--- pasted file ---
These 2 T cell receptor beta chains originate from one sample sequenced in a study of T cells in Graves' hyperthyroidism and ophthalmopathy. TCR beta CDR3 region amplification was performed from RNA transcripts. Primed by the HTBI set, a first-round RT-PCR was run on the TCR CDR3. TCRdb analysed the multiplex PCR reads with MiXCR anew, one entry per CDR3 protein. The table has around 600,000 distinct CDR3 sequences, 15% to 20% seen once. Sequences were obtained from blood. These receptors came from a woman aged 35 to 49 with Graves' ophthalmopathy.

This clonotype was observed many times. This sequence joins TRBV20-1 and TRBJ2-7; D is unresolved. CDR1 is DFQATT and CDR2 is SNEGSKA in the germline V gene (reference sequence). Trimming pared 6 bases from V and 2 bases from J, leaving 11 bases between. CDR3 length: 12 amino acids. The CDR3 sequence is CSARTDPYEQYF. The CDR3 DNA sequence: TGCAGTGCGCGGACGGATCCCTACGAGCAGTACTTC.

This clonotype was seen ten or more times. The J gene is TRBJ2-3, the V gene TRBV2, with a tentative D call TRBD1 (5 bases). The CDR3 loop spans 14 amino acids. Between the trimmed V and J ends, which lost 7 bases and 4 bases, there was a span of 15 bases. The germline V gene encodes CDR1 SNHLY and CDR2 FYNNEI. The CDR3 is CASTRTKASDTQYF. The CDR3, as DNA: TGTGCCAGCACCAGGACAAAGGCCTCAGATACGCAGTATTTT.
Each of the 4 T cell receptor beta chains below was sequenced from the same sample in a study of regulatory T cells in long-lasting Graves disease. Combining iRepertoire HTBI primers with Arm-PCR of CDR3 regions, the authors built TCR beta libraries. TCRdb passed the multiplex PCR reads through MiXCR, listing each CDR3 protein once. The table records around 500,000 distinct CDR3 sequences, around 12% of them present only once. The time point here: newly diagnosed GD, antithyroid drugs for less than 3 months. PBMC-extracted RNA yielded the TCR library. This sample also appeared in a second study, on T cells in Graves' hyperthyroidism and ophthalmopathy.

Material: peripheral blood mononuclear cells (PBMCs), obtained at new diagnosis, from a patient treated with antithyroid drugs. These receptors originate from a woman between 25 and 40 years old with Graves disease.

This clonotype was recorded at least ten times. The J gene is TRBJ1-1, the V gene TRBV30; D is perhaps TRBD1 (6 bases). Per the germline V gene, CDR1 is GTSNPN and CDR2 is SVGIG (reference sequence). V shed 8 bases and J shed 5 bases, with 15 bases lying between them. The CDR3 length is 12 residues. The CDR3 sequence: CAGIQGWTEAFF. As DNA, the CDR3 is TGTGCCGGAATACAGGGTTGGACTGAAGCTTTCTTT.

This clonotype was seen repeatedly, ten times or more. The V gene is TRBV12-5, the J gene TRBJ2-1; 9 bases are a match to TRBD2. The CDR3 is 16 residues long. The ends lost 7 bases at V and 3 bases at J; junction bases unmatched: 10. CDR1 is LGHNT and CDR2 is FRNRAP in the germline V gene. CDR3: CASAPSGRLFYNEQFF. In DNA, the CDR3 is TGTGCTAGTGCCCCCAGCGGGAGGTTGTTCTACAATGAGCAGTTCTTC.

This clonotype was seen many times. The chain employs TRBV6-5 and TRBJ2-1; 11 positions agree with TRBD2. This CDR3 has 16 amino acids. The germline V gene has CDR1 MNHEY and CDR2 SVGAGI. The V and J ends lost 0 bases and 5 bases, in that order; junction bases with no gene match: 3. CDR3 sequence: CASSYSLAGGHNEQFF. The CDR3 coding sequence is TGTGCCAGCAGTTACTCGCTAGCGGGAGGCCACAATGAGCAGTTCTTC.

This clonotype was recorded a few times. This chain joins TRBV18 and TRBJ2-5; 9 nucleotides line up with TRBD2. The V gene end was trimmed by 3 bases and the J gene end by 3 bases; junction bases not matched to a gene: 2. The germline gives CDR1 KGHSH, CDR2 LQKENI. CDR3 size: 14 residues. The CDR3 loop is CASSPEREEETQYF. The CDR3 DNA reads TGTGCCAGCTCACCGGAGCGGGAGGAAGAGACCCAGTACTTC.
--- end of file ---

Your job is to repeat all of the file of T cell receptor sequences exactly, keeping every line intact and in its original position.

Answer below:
These 2 T cell receptor beta chains originate from one sample sequenced in a study of T cells in Graves' hyperthyroidism and ophthalmopathy. TCR beta CDR3 region amplification was performed from RNA transcripts. Primed by the HTBI set, a first-round RT-PCR was run on the TCR CDR3. TCRdb analysed the multiplex PCR reads with MiXCR anew, one entry per CDR3 protein. The table has around 600,000 distinct CDR3 sequences, 15% to 20% seen once. Sequences were obtained from blood. These receptors came from a woman aged 35 to 49 with Graves' ophthalmopathy.

This clonotype was observed many times. This sequence joins TRBV20-1 and TRBJ2-7; D is unresolved. CDR1 is DFQATT and CDR2 is SNEGSKA in the germline V gene (reference sequence). Trimming pared 6 bases from V and 2 bases from J, leaving 11 bases between. CDR3 length: 12 amino acids. The CDR3 sequence is CSARTDPYEQYF. The CDR3 DNA sequence: TGCAGTGCGCGGACGGATCCCTACGAGCAGTACTTC.

This clonotype was seen ten or more times. The J gene is TRBJ2-3, the V gene TRBV2, with a tentative D call TRBD1 (5 bases). The CDR3 loop spans 14 amino acids. Between the trimmed V and J ends, which lost 7 bases and 4 bases, there was a span of 15 bases. The germline V gene encodes CDR1 SNHLY and CDR2 FYNNEI. The CDR3 is CASTRTKASDTQYF. The CDR3, as DNA: TGTGCCAGCACCAGGACAAAGGCCTCAGATACGCAGTATTTT.
Each of the 4 T cell receptor beta chains below was sequenced from the same sample in a study of regulatory T cells in long-lasting Graves disease. Combining iRepertoire HTBI primers with Arm-PCR of CDR3 regions, the authors built TCR beta libraries. TCRdb passed the multiplex PCR reads through MiXCR, listing each CDR3 protein once. The table records around 500,000 distinct CDR3 sequences, around 12% of them present only once. The time point here: newly diagnosed GD, antithyroid drugs for less than 3 months. PBMC-extracted RNA yielded the TCR library. This sample also appeared in a second study, on T cells in Graves' hyperthyroidism and ophthalmopathy.

Material: peripheral blood mononuclear cells (PBMCs), obtained at new diagnosis, from a patient treated with antithyroid drugs. These receptors originate from a woman between 25 and 40 years old with Graves disease.

This clonotype was recorded at least ten times. The J gene is TRBJ1-1, the V gene TRBV30; D is perhaps TRBD1 (6 bases). Per the germline V gene, CDR1 is GTSNPN and CDR2 is SVGIG (reference sequence). V shed 8 bases and J shed 5 bases, with 15 bases lying between them. The CDR3 length is 12 residues. The CDR3 sequence: CAGIQGWTEAFF. As DNA, the CDR3 is TGTGCCGGAATACAGGGTTGGACTGAAGCTTTCTTT.

This clonotype was seen repeatedly, ten times or more. The V gene is TRBV12-5, the J gene TRBJ2-1; 9 bases are a match to TRBD2. The CDR3 is 16 residues long. The ends lost 7 bases at V and 3 bases at J; junction bases unmatched: 10. CDR1 is LGHNT and CDR2 is FRNRAP in the germline V gene. CDR3: CASAPSGRLFYNEQFF. In DNA, the CDR3 is TGTGCTAGTGCCCCCAGCGGGAGGTTGTTCTACAATGAGCAGTTCTTC.

This clonotype was seen many times. The chain employs TRBV6-5 and TRBJ2-1; 11 positions agree with TRBD2. This CDR3 has 16 amino acids. The germline V gene has CDR1 MNHEY and CDR2 SVGAGI. The V and J ends lost 0 bases and 5 bases, in that order; junction bases with no gene match: 3. CDR3 sequence: CASSYSLAGGHNEQFF. The CDR3 coding sequence is TGTGCCAGCAGTTACTCGCTAGCGGGAGGCCACAATGAGCAGTTCTTC.

This clonotype was recorded a few times. This chain joins TRBV18 and TRBJ2-5; 9 nucleotides line up with TRBD2. The V gene end was trimmed by 3 bases and the J gene end by 3 bases; junction bases not matched to a gene: 2. The germline gives CDR1 KGHSH, CDR2 LQKENI. CDR3 size: 14 residues. The CDR3 loop is CASSPEREEETQYF. The CDR3 DNA reads TGTGCCAGCTCACCGGAGCGGGAGGAAGAGACCCAGTACTTC.